Some commentators in the corporate governance arena take a critical stand towards proxy advisors. The European Commission announced in 2012 that it may take action in the field of proxy advisors1 and presented a moderate draft of key principles for the conduct of proxy advisors in April 20142. Do we need mandatory regulation of proxy advisors? Since the academic evidence on the role and importance of proxy advisors is inconclusive 3 from a cost-benefit perspective mandatory regulation does not present itself as the first choice. This forms the background of the European Securities and Markets Authority (ESMA) sponsored code project for proxy advisors which is discussed in this editorial 4.
ESMA-sponsored Code Project
In February 2012, the European Securities and Markets Authority (ESMA) – the European Watchdog responsible for a harmonised policy in the field of securities regulation – initiated a major consultation among stakeholders on proxy advisors 5. In its Final Report on the Consultation Regarding the Role of the Proxy Advisory Industry issued in February 2013 6, ESMA favoured a self-regulatory approach over mandatory regulation of proxy advisers. In ‘order to ensure a robust process in developing, maintaining and updating the Code of Conduct’, ESMA set up a list of key governance criteria for developing a Code of Conduct for the industry 7.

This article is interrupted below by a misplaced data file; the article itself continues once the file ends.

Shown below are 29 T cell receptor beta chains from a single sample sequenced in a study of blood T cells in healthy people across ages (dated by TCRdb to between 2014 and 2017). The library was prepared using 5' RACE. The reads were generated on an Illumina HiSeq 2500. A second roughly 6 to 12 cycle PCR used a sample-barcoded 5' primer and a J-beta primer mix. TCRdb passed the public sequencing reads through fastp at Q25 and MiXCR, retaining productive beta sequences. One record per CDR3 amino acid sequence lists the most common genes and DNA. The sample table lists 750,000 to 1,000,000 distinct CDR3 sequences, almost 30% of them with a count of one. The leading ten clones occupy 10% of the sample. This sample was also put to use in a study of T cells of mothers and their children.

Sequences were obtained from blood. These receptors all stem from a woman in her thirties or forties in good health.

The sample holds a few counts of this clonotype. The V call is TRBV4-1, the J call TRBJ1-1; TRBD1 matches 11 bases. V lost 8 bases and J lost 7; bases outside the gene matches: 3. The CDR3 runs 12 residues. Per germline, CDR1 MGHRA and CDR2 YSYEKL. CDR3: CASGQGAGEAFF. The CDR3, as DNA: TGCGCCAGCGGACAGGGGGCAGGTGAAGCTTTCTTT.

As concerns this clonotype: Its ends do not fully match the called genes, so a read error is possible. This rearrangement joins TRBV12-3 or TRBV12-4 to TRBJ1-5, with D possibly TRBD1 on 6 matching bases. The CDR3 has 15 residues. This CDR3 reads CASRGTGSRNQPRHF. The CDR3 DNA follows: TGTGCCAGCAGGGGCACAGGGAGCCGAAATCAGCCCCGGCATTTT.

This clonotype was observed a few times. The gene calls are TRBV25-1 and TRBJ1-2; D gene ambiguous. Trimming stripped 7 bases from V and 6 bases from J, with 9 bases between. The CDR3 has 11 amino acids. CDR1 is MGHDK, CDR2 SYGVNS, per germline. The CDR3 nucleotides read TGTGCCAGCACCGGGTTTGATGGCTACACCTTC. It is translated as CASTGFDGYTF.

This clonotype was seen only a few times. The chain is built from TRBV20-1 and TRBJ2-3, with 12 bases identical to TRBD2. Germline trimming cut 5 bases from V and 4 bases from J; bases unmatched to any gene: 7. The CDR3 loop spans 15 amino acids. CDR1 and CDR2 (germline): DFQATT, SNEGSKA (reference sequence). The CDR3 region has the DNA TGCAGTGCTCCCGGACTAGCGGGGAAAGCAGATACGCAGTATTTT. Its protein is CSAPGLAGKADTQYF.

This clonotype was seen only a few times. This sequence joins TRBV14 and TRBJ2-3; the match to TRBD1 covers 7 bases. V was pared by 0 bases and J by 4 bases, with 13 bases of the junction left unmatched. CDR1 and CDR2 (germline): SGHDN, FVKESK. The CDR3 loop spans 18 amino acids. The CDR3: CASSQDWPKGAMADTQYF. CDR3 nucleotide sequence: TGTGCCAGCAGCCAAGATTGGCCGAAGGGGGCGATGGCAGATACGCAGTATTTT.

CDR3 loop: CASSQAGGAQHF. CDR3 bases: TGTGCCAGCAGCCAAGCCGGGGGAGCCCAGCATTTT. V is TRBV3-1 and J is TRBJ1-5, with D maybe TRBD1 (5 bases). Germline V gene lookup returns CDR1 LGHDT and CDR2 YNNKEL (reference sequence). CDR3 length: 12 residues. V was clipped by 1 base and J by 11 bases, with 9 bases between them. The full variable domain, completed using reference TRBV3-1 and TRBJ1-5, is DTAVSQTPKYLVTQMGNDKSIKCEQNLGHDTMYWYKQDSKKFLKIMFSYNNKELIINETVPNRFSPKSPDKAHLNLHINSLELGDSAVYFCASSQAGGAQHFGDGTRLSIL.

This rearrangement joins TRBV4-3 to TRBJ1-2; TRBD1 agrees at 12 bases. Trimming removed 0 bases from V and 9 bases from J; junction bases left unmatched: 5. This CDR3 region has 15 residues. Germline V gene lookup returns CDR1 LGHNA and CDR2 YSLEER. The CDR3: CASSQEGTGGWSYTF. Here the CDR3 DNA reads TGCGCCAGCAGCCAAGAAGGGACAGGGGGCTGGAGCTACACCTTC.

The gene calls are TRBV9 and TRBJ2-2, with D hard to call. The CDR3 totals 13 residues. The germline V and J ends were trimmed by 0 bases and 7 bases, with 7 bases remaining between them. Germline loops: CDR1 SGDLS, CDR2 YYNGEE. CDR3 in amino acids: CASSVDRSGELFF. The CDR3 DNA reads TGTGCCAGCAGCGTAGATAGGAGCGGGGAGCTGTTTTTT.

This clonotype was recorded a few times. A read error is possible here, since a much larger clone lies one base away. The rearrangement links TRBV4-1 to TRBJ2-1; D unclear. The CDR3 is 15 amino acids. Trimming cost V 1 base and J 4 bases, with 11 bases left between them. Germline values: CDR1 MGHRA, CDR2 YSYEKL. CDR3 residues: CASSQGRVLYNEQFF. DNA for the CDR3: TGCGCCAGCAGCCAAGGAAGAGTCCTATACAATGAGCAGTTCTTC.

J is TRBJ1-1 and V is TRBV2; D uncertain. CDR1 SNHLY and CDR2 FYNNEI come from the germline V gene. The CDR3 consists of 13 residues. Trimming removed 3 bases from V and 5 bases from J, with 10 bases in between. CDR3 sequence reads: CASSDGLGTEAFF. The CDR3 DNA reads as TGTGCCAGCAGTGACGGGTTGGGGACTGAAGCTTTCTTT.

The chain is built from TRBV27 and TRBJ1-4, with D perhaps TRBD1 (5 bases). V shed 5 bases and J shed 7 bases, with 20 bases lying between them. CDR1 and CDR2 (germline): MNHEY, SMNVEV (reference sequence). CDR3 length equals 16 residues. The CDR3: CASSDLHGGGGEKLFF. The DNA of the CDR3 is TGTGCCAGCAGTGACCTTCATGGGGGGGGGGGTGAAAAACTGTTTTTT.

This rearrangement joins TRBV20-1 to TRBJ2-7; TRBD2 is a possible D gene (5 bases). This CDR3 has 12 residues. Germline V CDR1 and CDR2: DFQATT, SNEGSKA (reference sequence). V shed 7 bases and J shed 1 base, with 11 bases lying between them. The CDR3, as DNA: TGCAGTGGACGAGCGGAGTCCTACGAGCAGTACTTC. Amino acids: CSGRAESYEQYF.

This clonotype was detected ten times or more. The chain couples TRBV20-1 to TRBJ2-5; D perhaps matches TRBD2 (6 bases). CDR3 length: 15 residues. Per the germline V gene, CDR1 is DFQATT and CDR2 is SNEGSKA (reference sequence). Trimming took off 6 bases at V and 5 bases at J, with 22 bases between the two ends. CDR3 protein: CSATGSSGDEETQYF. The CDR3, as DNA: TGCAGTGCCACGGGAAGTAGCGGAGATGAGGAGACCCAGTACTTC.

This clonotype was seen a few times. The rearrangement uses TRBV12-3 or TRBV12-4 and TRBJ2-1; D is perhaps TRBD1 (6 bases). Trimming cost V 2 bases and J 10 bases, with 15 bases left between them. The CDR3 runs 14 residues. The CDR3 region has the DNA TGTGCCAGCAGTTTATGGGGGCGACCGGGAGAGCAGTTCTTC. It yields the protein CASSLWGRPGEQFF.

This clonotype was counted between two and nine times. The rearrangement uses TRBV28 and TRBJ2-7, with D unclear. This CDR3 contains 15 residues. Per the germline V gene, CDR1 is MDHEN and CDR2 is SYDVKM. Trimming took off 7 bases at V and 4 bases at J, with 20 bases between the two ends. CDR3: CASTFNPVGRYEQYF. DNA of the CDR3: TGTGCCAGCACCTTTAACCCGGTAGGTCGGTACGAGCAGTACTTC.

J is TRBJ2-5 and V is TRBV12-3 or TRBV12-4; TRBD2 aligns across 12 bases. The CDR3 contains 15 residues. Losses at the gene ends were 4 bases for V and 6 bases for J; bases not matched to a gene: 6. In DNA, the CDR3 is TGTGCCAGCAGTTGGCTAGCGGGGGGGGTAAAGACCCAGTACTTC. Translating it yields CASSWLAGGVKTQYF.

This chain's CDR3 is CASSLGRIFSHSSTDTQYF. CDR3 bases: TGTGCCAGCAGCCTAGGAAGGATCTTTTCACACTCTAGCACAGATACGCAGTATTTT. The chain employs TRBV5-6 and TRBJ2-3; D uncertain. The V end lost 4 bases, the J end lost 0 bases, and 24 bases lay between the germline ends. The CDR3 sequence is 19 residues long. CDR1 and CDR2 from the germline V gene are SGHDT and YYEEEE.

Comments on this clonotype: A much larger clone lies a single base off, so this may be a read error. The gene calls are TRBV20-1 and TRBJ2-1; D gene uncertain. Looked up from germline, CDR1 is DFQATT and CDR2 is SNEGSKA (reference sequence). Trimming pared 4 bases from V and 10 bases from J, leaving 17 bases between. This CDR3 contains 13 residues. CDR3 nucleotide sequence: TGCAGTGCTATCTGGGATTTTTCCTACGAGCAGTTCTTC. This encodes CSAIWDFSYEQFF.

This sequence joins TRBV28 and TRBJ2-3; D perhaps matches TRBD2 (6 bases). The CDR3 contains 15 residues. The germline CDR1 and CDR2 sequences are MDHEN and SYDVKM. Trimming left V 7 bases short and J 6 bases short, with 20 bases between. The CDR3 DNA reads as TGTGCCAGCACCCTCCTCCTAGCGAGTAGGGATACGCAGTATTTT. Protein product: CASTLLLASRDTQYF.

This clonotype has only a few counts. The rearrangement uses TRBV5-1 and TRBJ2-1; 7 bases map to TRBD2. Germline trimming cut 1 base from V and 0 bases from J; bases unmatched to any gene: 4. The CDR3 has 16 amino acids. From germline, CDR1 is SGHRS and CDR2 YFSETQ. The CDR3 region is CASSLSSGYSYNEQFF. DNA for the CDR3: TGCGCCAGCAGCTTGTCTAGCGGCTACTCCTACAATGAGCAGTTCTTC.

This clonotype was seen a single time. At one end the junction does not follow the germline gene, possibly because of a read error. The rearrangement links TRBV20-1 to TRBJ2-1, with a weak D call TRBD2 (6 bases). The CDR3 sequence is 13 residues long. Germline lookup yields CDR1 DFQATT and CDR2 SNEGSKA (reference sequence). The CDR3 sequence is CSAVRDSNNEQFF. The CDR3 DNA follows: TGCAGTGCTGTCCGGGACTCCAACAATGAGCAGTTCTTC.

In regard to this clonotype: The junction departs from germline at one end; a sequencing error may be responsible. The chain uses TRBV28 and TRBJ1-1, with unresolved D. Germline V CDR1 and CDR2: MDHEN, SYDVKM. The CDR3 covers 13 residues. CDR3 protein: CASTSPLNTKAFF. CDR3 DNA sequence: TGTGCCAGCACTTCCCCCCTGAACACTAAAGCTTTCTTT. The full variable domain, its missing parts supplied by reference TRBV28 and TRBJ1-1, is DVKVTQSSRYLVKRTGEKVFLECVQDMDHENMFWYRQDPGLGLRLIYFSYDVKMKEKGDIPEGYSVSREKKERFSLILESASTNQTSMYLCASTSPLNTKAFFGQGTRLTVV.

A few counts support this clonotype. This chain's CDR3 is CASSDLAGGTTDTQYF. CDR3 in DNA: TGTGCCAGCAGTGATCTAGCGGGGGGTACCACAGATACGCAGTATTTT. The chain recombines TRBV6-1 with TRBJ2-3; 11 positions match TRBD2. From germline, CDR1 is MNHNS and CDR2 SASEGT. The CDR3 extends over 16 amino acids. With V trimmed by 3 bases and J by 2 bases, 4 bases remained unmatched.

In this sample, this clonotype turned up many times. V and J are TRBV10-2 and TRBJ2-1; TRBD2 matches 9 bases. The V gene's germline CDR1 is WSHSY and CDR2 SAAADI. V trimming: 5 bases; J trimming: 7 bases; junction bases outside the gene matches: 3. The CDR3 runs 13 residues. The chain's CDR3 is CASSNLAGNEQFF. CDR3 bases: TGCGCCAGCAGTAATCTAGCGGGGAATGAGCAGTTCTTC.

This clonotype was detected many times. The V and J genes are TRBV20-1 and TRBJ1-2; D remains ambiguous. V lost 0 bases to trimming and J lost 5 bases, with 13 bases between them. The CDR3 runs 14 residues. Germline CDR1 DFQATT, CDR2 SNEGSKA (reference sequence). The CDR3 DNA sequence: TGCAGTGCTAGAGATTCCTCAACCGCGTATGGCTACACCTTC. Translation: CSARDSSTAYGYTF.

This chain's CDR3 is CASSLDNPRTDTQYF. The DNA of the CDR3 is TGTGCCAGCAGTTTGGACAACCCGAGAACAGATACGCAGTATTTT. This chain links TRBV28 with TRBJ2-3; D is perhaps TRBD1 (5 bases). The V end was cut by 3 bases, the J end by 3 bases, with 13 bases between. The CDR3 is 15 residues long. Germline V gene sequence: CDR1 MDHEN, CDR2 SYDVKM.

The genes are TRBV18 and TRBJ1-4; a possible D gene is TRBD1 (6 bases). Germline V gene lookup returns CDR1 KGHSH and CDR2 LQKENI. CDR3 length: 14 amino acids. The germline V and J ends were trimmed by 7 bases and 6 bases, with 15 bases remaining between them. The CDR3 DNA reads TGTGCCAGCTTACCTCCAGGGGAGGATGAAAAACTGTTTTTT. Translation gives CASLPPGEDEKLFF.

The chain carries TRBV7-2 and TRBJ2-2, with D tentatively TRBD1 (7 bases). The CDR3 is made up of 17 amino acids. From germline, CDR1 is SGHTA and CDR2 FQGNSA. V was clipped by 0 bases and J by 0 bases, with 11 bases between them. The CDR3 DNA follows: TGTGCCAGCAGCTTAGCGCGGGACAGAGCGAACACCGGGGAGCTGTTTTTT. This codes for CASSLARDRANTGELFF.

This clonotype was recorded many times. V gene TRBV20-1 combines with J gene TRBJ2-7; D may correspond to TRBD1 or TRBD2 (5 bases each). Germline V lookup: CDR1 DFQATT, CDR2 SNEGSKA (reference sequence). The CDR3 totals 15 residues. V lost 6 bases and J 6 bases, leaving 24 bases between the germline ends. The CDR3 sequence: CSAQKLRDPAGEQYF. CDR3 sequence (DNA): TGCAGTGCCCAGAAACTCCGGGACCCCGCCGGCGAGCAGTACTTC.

These included, inter alia, a transparent composition and the appointment of an independent Chair that possesses the relevant skills and experience. The Code of Conduct was required to ‘adequately address the needs and concerns of all relevant stakeholders (including proxy advisors themselves, institutional investors and issuers)’. ESMA’s Final Report also offered guidance for the detailed elaboration of the Code of Conduct on certain subject matters. In particular, ESMA asked the industry to respond to concerns regarding conflicts of interests and communication with issuers. In April 2013, the ESMA-sponsored working group asked the author of this editorial to function as independent Chair of the Best Practice Principles Group (the “Committee”) which the industry formed in response to ESMA’s final report. Since the Chair’s mandate was of an advisory and coordinating nature I did not interfere with the fundamental decisions with regard to the Principles; these decisions were made exclusively by the industry members of the working group.
“Industry members that recognise the guiding role of the Principles are requested to become Signatories of the Best Practice Principles”